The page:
I received a pap smear reminder in the mail a few weeks back. It had been three years since my last smear. Regular pap smears every two years reduce the risk of cervical cancer so they say, especially if you are too old to have received the cervical cancer vaccine. Whatevs. I’ve always loathed that word ‘smear’. I don’t know why? It rhymes with many other excellent words; dear, beer, career, cheer…
What’s the point of having my cervix scraped to check for abnormal cells when I’ve already had cancer and all the trimming and trappings of treatment; amputated breasts, gouged out lymph nodes, chemo poison, radiation burn, ovaries shut down, the humiliation of permanent hairloss, and all of the ongoing health issues I have from Zolodex and Tamoxifen medications, blah, blah, blah. I’m alive. I’m lucky. Surely I couldn’t get a second primary cancer?
Could I even face the scrape? Can I be bothered anymore? Why am I so despondant?
Then began a distant chant. At first it was faint. It sounded was like it was coming from the new mosque that hasn’t yet been built in our town but is warmly anticipated. Or perhaps it was from some far off place further up the gully. “Face the scrape! Face the scrape! Face the scrape!”… the chanting got louder and louder.
Then one restless night at 3am this chanting woke me. To be honest, I actually wake every night at 3:00am. Not a moment before, not a second after. I’ve dubbed this hour MI hour, which stands for “menopausal insomnia” hour. This is the hour that menopausal women all over the world open their eyes, throw off the covers because they are hot and sweaty and curse the Gods and get as far away from their partner as they can.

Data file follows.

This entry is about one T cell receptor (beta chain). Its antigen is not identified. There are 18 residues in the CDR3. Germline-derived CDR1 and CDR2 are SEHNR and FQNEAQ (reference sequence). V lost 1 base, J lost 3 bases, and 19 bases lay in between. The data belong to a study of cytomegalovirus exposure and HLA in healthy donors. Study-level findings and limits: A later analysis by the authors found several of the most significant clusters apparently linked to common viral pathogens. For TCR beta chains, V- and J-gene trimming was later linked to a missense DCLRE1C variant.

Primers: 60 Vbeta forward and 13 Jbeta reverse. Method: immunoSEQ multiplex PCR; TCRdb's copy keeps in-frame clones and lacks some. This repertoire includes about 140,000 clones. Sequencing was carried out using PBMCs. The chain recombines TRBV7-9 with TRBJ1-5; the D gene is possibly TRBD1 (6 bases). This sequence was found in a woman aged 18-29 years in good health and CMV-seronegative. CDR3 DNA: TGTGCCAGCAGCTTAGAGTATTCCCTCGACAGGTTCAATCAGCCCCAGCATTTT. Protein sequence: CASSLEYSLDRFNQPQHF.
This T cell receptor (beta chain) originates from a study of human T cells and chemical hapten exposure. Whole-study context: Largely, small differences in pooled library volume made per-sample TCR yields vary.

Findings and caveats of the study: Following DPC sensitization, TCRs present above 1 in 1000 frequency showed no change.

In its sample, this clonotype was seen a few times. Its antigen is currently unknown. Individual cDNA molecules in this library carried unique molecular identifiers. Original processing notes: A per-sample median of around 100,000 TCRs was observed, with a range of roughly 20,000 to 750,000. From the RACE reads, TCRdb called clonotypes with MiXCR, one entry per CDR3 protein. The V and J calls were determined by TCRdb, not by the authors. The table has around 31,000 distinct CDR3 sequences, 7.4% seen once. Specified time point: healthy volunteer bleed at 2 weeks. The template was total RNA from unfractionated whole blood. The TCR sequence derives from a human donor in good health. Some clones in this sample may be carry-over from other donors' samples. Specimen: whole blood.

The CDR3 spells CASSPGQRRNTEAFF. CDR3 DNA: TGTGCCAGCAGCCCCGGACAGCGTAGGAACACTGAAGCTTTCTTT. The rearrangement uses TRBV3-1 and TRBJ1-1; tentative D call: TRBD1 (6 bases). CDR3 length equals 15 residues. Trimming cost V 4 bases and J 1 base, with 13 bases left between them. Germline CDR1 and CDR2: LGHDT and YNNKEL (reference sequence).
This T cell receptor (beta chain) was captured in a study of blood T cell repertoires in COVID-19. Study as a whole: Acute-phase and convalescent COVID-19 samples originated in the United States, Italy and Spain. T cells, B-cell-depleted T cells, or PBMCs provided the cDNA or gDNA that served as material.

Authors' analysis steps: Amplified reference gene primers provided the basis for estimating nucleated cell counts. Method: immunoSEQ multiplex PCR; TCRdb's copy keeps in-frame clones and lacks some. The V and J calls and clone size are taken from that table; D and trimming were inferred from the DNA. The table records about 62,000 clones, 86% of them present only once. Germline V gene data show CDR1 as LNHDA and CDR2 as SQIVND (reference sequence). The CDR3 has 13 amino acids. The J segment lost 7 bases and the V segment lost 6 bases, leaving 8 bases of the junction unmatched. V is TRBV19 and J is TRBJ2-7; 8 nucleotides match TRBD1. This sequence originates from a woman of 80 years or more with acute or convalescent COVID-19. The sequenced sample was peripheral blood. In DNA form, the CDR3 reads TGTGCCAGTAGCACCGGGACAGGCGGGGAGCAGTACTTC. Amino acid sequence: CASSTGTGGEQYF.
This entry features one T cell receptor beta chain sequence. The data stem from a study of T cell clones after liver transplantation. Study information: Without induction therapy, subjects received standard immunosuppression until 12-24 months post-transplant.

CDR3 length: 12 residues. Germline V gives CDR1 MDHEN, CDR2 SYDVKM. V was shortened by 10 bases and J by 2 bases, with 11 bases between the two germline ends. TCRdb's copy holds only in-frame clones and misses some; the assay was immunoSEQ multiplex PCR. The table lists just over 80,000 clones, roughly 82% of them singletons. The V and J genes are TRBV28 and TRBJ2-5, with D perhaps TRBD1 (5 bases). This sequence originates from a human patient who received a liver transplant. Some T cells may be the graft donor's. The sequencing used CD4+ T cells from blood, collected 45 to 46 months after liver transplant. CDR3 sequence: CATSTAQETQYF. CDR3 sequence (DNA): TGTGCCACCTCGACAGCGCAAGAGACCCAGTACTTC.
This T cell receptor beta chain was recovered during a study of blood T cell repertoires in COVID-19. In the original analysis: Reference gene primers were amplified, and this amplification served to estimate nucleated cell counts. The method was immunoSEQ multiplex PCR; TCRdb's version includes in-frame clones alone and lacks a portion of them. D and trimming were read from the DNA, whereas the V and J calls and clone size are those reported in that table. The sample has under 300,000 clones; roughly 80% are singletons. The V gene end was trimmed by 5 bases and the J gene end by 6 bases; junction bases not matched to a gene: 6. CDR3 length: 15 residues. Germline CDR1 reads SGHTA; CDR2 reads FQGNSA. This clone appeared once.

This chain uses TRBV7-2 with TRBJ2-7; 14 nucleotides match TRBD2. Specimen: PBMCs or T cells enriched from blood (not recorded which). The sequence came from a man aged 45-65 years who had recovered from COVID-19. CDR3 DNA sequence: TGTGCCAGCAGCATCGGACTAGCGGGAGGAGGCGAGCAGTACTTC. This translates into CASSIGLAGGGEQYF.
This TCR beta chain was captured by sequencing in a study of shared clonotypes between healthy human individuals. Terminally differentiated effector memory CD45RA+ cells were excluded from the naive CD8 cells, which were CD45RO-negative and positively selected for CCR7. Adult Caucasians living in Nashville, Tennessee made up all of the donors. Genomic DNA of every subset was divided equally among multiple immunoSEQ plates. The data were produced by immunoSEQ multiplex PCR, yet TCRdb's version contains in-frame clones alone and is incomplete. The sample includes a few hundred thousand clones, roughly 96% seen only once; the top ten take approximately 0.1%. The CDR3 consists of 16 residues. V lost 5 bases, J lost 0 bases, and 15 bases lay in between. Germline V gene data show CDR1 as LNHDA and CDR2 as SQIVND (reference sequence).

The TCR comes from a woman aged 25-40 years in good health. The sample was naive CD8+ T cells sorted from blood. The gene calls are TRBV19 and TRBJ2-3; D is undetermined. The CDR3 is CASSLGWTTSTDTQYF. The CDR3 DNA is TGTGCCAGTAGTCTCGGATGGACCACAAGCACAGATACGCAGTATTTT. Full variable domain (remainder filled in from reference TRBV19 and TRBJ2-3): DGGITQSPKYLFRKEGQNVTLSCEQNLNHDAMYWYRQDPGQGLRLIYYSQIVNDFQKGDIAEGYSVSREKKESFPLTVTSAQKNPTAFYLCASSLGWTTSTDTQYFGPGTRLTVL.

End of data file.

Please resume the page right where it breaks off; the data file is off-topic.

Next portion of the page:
Anyhow, in the dead of this particular night I turned on my iPhone and read this article. “More cancer patients are hearing the words: ‘you have cancer – again!‘” (NBCnews.com, Aug, 24th, 2015). This is the story of the very lovely Judith Bernstein of suburban Philadelphia. Judith who has eaten more shit sandwiches in her life than anyone I know. Judith has had eight different types of cancer over the last two decades, all treated successfully.
Get the fuck out! EIGHT DIFFERENT CANCERS!
At one point Judy thought she had cancer in her little finger. Which is totes normal for any one-time cancer survivor. But eight times?!?!? Judy, Judy, Judy. Bless you Judy!
The article went on to highlight another tantalizing tit bit… “Nearly 1 in 5 new cases (of cancer) in the U.S. now involve someone who has had the disease before.”
So armed with this knowledge and the seemingly endless “Face the scrape” chanting, the very next day I made my appointment and later faced my fear of the scrape head on.
My excellent womens health doctor had a bucket load of information to catch up on regarding my health. Cancer – check. Ovaries turned off – check. Medications – check. Mental health – check. She is always incredibly thorough and I hadn’t seen her since the lump in my breast was diagnosed as cancer in January 2013.